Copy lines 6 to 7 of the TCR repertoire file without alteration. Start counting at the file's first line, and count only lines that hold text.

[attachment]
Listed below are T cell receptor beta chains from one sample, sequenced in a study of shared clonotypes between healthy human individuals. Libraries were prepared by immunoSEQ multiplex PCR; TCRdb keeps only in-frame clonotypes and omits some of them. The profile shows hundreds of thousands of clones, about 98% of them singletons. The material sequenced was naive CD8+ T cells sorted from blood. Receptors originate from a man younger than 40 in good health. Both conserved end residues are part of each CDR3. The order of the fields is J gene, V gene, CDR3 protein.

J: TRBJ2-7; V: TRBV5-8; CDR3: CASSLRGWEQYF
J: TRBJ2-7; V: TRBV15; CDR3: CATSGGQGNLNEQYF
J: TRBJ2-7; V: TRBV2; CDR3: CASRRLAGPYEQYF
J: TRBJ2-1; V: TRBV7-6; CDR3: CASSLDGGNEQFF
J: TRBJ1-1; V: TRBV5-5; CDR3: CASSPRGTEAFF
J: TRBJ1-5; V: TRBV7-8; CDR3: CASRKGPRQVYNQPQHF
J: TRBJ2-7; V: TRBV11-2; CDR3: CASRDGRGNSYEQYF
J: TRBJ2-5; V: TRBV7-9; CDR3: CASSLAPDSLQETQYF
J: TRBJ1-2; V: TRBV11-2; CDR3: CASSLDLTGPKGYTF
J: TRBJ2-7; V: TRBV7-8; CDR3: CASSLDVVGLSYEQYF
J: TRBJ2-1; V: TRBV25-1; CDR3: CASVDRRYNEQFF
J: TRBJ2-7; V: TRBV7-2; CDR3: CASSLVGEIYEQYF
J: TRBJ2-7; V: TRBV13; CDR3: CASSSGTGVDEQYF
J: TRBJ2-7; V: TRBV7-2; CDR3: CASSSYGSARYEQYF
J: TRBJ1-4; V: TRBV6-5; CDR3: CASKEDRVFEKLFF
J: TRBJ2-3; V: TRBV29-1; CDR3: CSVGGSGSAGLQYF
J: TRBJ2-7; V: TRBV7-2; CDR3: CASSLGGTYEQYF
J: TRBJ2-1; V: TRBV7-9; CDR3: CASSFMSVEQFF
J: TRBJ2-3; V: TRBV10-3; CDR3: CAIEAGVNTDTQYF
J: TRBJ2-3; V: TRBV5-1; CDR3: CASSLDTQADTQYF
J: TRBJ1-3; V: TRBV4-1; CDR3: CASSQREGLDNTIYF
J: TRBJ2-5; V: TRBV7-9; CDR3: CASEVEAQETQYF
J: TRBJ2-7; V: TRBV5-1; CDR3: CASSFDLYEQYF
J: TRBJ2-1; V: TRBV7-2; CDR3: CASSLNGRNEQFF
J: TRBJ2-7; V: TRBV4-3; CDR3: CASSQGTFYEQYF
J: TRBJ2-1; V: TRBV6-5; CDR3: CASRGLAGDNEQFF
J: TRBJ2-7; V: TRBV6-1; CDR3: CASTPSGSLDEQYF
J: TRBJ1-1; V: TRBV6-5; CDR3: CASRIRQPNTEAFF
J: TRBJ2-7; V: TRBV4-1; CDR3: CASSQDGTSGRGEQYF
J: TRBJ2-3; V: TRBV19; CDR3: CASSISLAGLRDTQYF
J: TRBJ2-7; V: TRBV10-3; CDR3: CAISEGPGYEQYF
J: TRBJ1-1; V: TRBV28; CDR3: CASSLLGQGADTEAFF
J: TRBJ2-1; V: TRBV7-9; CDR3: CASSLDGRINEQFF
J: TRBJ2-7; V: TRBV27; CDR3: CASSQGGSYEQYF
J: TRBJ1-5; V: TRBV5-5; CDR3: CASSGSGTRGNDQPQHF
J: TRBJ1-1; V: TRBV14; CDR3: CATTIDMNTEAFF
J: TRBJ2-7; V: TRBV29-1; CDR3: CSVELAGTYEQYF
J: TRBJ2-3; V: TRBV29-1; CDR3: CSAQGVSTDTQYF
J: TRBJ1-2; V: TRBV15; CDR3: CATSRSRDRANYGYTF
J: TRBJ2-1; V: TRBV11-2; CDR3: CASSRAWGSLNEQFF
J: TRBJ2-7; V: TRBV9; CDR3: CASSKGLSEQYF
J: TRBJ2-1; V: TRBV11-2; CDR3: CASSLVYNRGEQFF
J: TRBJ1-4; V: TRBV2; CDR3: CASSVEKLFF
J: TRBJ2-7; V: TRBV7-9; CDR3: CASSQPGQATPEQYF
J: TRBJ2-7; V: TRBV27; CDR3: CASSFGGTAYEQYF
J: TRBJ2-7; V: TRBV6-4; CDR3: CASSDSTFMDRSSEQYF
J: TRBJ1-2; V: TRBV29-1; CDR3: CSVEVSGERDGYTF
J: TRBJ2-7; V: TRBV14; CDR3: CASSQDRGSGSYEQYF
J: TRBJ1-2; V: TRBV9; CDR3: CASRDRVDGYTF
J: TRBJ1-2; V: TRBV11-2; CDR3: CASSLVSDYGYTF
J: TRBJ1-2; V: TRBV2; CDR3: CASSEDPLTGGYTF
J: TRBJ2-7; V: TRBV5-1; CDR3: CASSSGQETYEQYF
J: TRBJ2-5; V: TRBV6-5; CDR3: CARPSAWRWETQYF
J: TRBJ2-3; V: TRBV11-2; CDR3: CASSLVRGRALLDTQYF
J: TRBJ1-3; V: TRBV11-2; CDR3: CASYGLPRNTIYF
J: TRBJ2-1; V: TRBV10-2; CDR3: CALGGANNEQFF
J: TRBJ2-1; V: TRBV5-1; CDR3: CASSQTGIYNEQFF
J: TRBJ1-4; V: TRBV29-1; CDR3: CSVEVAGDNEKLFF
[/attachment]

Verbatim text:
J: TRBJ1-1; V: TRBV5-5; CDR3: CASSPRGTEAFF
J: TRBJ1-5; V: TRBV7-8; CDR3: CASRKGPRQVYNQPQHF